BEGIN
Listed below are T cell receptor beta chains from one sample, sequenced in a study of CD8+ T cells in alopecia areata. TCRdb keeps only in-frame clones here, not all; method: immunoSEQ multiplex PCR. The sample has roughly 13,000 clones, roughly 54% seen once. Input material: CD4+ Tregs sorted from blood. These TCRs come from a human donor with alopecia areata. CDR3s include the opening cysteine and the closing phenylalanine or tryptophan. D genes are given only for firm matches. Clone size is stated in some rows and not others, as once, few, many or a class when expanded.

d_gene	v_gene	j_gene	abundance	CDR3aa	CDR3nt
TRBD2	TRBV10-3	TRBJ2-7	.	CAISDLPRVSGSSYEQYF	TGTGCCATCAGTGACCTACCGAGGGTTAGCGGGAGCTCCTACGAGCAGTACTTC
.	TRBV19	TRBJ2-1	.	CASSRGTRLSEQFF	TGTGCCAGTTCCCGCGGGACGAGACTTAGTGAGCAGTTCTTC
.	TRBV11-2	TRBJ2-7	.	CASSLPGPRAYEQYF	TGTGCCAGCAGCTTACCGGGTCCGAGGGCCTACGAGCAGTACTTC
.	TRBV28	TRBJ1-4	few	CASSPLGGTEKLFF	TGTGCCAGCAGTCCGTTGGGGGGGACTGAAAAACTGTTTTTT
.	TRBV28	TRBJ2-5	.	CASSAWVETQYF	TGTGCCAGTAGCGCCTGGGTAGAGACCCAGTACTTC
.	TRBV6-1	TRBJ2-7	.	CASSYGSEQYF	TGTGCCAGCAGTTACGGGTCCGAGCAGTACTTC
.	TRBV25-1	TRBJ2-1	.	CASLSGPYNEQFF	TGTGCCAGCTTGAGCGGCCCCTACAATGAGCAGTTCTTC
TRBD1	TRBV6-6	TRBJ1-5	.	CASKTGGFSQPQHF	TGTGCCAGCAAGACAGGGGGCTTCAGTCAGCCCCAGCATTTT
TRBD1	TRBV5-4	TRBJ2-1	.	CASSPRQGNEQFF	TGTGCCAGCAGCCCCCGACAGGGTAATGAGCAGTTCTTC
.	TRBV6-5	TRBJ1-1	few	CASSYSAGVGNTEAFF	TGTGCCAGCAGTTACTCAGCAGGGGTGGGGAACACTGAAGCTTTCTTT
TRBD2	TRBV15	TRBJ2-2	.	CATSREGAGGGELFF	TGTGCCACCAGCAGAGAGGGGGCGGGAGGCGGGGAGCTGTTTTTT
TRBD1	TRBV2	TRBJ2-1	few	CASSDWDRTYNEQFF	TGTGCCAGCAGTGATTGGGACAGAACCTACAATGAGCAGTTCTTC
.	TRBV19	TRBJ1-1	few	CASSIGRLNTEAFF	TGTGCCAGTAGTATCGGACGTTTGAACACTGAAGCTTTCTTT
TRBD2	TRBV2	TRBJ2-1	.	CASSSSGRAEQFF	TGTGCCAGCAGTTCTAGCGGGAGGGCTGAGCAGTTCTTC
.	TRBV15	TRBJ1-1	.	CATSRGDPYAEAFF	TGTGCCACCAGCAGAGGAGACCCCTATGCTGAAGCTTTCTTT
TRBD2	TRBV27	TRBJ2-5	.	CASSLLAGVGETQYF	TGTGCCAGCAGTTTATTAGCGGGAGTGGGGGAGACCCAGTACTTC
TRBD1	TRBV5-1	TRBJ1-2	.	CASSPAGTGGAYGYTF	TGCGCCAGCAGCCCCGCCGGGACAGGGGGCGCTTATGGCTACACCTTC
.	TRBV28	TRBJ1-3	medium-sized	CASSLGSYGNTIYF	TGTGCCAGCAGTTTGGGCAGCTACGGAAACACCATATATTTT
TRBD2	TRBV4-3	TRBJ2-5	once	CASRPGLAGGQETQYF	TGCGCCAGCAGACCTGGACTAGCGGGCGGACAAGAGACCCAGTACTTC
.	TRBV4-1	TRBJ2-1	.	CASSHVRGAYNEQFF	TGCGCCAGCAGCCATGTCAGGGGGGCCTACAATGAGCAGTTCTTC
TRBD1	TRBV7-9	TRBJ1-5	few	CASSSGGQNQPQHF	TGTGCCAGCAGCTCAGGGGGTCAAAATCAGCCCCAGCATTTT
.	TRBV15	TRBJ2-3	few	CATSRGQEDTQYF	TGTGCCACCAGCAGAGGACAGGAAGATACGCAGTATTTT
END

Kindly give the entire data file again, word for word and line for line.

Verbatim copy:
Listed below are T cell receptor beta chains from one sample, sequenced in a study of CD8+ T cells in alopecia areata. TCRdb keeps only in-frame clones here, not all; method: immunoSEQ multiplex PCR. The sample has roughly 13,000 clones, roughly 54% seen once. Input material: CD4+ Tregs sorted from blood. These TCRs come from a human donor with alopecia areata. CDR3s include the opening cysteine and the closing phenylalanine or tryptophan. D genes are given only for firm matches. Clone size is stated in some rows and not others, as once, few, many or a class when expanded.

d_gene	v_gene	j_gene	abundance	CDR3aa	CDR3nt
TRBD2	TRBV10-3	TRBJ2-7	.	CAISDLPRVSGSSYEQYF	TGTGCCATCAGTGACCTACCGAGGGTTAGCGGGAGCTCCTACGAGCAGTACTTC
.	TRBV19	TRBJ2-1	.	CASSRGTRLSEQFF	TGTGCCAGTTCCCGCGGGACGAGACTTAGTGAGCAGTTCTTC
.	TRBV11-2	TRBJ2-7	.	CASSLPGPRAYEQYF	TGTGCCAGCAGCTTACCGGGTCCGAGGGCCTACGAGCAGTACTTC
.	TRBV28	TRBJ1-4	few	CASSPLGGTEKLFF	TGTGCCAGCAGTCCGTTGGGGGGGACTGAAAAACTGTTTTTT
.	TRBV28	TRBJ2-5	.	CASSAWVETQYF	TGTGCCAGTAGCGCCTGGGTAGAGACCCAGTACTTC
.	TRBV6-1	TRBJ2-7	.	CASSYGSEQYF	TGTGCCAGCAGTTACGGGTCCGAGCAGTACTTC
.	TRBV25-1	TRBJ2-1	.	CASLSGPYNEQFF	TGTGCCAGCTTGAGCGGCCCCTACAATGAGCAGTTCTTC
TRBD1	TRBV6-6	TRBJ1-5	.	CASKTGGFSQPQHF	TGTGCCAGCAAGACAGGGGGCTTCAGTCAGCCCCAGCATTTT
TRBD1	TRBV5-4	TRBJ2-1	.	CASSPRQGNEQFF	TGTGCCAGCAGCCCCCGACAGGGTAATGAGCAGTTCTTC
.	TRBV6-5	TRBJ1-1	few	CASSYSAGVGNTEAFF	TGTGCCAGCAGTTACTCAGCAGGGGTGGGGAACACTGAAGCTTTCTTT
TRBD2	TRBV15	TRBJ2-2	.	CATSREGAGGGELFF	TGTGCCACCAGCAGAGAGGGGGCGGGAGGCGGGGAGCTGTTTTTT
TRBD1	TRBV2	TRBJ2-1	few	CASSDWDRTYNEQFF	TGTGCCAGCAGTGATTGGGACAGAACCTACAATGAGCAGTTCTTC
.	TRBV19	TRBJ1-1	few	CASSIGRLNTEAFF	TGTGCCAGTAGTATCGGACGTTTGAACACTGAAGCTTTCTTT
TRBD2	TRBV2	TRBJ2-1	.	CASSSSGRAEQFF	TGTGCCAGCAGTTCTAGCGGGAGGGCTGAGCAGTTCTTC
.	TRBV15	TRBJ1-1	.	CATSRGDPYAEAFF	TGTGCCACCAGCAGAGGAGACCCCTATGCTGAAGCTTTCTTT
TRBD2	TRBV27	TRBJ2-5	.	CASSLLAGVGETQYF	TGTGCCAGCAGTTTATTAGCGGGAGTGGGGGAGACCCAGTACTTC
TRBD1	TRBV5-1	TRBJ1-2	.	CASSPAGTGGAYGYTF	TGCGCCAGCAGCCCCGCCGGGACAGGGGGCGCTTATGGCTACACCTTC
.	TRBV28	TRBJ1-3	medium-sized	CASSLGSYGNTIYF	TGTGCCAGCAGTTTGGGCAGCTACGGAAACACCATATATTTT
TRBD2	TRBV4-3	TRBJ2-5	once	CASRPGLAGGQETQYF	TGCGCCAGCAGACCTGGACTAGCGGGCGGACAAGAGACCCAGTACTTC
.	TRBV4-1	TRBJ2-1	.	CASSHVRGAYNEQFF	TGCGCCAGCAGCCATGTCAGGGGGGCCTACAATGAGCAGTTCTTC
TRBD1	TRBV7-9	TRBJ1-5	few	CASSSGGQNQPQHF	TGTGCCAGCAGCTCAGGGGGTCAAAATCAGCCCCAGCATTTT
.	TRBV15	TRBJ2-3	few	CATSRGQEDTQYF	TGTGCCACCAGCAGAGGACAGGAAGATACGCAGTATTTT